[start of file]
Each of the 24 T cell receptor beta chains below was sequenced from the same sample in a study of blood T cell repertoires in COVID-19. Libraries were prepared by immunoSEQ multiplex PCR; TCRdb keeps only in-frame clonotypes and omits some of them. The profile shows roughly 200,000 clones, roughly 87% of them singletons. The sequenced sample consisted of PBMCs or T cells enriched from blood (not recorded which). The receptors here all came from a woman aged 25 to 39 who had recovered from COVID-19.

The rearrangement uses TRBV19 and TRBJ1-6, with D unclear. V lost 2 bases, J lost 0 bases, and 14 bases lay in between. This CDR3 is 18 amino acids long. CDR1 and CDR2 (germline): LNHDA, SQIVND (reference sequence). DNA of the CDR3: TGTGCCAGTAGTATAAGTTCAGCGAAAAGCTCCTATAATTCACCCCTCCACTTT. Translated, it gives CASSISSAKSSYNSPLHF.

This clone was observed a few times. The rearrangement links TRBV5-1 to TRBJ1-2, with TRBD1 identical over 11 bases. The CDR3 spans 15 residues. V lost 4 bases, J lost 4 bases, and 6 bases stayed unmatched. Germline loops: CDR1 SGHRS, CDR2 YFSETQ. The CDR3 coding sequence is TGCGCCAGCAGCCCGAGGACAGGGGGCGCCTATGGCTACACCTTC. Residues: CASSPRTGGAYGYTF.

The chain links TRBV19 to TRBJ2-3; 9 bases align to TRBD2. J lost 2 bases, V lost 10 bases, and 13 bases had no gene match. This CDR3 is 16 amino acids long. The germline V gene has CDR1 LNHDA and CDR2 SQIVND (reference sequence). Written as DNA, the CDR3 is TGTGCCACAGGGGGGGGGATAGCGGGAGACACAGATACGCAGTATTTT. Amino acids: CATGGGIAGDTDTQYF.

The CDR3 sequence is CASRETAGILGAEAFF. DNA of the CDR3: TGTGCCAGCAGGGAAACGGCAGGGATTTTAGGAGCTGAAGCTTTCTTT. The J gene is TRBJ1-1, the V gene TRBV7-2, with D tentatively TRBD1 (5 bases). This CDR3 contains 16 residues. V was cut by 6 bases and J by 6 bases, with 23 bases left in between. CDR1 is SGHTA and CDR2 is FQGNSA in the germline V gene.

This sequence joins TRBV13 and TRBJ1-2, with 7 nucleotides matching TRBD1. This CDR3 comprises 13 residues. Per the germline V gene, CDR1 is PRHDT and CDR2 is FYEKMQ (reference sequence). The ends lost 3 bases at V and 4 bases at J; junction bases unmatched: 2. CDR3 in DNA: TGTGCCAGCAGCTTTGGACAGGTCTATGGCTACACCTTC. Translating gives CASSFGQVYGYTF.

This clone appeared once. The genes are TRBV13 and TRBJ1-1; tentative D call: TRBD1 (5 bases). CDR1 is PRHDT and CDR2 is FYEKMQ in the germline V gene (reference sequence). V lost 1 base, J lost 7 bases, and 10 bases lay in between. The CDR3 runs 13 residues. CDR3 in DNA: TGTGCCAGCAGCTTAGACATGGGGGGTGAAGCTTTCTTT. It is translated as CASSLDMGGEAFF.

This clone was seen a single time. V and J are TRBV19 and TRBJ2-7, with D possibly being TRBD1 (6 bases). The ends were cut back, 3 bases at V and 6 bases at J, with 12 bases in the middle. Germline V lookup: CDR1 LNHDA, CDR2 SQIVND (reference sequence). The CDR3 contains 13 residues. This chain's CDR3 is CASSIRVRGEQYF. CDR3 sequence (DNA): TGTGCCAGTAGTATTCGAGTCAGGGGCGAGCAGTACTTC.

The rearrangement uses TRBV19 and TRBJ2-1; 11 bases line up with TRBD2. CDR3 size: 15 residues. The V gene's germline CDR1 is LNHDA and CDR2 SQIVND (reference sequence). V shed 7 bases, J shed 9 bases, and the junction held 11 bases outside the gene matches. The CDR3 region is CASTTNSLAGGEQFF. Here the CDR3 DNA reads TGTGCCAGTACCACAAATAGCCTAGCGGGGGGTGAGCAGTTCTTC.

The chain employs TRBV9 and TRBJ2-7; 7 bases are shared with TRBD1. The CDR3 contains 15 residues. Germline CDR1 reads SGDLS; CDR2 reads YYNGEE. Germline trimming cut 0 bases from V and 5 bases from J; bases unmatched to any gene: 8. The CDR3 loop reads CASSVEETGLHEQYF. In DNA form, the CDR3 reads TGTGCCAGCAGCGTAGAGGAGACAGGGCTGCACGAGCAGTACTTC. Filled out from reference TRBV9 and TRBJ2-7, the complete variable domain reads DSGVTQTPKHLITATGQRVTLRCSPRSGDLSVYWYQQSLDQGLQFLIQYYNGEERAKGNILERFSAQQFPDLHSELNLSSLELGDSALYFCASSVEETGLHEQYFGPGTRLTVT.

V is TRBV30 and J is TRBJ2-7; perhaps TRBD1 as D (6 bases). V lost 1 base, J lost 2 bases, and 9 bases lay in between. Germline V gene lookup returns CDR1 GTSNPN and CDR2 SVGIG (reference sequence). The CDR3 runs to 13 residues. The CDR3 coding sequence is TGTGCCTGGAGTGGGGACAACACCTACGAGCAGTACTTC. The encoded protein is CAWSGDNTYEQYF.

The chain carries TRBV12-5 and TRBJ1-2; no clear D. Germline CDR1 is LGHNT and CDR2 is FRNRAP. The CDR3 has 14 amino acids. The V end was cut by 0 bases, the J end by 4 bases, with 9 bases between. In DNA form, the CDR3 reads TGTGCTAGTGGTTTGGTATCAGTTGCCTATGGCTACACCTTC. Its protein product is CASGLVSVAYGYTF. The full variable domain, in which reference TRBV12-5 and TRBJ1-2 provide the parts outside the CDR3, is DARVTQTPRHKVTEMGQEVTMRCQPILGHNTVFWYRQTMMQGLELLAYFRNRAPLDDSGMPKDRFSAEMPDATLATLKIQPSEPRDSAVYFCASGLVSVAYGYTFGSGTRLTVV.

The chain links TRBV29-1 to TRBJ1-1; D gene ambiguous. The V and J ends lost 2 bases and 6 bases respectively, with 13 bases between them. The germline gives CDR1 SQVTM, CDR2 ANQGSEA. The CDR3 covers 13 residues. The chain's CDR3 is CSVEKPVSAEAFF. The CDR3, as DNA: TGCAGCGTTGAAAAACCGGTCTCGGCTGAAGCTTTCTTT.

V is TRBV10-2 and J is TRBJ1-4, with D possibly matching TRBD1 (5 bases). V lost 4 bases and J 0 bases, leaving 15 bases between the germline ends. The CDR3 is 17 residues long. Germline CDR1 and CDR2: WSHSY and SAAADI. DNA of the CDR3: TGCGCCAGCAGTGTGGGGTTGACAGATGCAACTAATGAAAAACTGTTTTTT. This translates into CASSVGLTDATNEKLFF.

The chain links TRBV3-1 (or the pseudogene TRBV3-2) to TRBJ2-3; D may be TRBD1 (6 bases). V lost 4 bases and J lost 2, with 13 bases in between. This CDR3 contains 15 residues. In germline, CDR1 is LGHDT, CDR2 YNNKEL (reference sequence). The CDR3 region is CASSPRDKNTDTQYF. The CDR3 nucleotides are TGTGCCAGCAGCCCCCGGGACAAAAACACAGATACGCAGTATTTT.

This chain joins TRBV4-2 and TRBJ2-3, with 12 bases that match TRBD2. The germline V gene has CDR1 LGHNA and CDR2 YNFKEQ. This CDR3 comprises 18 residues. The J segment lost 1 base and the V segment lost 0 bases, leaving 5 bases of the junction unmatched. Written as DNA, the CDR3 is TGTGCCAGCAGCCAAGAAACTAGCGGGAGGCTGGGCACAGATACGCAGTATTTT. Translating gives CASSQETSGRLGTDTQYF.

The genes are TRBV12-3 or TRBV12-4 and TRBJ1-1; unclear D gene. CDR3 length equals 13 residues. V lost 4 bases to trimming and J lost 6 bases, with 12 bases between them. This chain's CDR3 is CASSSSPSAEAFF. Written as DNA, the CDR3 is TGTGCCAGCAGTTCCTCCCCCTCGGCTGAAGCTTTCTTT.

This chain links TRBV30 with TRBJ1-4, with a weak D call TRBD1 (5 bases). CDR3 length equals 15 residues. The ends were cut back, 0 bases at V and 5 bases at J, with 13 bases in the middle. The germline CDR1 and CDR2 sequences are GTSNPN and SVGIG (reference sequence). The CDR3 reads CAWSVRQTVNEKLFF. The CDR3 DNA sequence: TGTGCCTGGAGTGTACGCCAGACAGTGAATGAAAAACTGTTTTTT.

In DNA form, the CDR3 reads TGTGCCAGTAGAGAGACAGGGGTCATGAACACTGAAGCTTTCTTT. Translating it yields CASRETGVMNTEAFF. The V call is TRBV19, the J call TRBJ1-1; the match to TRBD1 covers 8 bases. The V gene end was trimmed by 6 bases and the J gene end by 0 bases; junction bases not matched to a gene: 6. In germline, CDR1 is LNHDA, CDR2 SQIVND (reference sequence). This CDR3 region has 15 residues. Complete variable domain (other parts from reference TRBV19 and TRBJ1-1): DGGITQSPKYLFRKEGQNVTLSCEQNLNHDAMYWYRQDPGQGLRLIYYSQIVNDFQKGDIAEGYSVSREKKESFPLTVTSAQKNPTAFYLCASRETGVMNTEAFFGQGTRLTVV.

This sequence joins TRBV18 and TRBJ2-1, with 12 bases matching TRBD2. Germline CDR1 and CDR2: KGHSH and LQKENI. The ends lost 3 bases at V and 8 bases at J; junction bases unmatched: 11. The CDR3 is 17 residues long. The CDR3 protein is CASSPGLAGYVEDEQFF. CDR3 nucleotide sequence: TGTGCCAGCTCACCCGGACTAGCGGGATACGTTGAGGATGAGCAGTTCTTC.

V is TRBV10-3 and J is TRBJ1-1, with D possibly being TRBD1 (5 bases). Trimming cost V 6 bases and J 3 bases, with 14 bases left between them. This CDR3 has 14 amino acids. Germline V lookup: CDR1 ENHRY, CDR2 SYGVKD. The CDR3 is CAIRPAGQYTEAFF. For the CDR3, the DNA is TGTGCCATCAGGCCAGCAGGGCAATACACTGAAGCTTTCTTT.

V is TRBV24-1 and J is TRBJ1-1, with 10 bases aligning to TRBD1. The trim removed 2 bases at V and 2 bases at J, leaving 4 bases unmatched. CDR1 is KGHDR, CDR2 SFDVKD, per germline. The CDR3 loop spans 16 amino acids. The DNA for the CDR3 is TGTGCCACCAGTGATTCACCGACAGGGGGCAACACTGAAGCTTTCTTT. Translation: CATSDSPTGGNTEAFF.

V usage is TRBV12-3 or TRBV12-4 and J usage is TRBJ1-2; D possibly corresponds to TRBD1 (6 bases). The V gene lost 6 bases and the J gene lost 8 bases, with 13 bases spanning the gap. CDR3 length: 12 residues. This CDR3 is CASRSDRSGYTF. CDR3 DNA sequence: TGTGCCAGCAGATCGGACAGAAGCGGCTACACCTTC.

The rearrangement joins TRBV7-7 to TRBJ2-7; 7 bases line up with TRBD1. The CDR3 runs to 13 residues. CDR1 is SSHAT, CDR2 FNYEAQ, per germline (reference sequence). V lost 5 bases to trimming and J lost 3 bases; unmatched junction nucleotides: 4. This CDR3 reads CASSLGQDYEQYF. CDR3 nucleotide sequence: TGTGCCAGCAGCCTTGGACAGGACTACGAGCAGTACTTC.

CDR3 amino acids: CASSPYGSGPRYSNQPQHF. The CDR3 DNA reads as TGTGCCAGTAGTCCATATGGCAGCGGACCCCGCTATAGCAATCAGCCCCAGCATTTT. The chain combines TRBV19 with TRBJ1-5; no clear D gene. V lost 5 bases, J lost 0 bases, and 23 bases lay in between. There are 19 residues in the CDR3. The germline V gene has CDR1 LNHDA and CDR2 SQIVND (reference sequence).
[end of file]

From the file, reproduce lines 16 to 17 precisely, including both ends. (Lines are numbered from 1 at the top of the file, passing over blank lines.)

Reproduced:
This chain joins TRBV4-2 and TRBJ2-3, with 12 bases that match TRBD2. The germline V gene has CDR1 LGHNA and CDR2 YNFKEQ. This CDR3 comprises 18 residues. The J segment lost 1 base and the V segment lost 0 bases, leaving 5 bases of the junction unmatched. Written as DNA, the CDR3 is TGTGCCAGCAGCCAAGAAACTAGCGGGAGGCTGGGCACAGATACGCAGTATTTT. Translating gives CASSQETSGRLGTDTQYF.

The genes are TRBV12-3 or TRBV12-4 and TRBJ1-1; unclear D gene. CDR3 length equals 13 residues. V lost 4 bases to trimming and J lost 6 bases, with 12 bases between them. This chain's CDR3 is CASSSSPSAEAFF. Written as DNA, the CDR3 is TGTGCCAGCAGTTCCTCCCCCTCGGCTGAAGCTTTCTTT.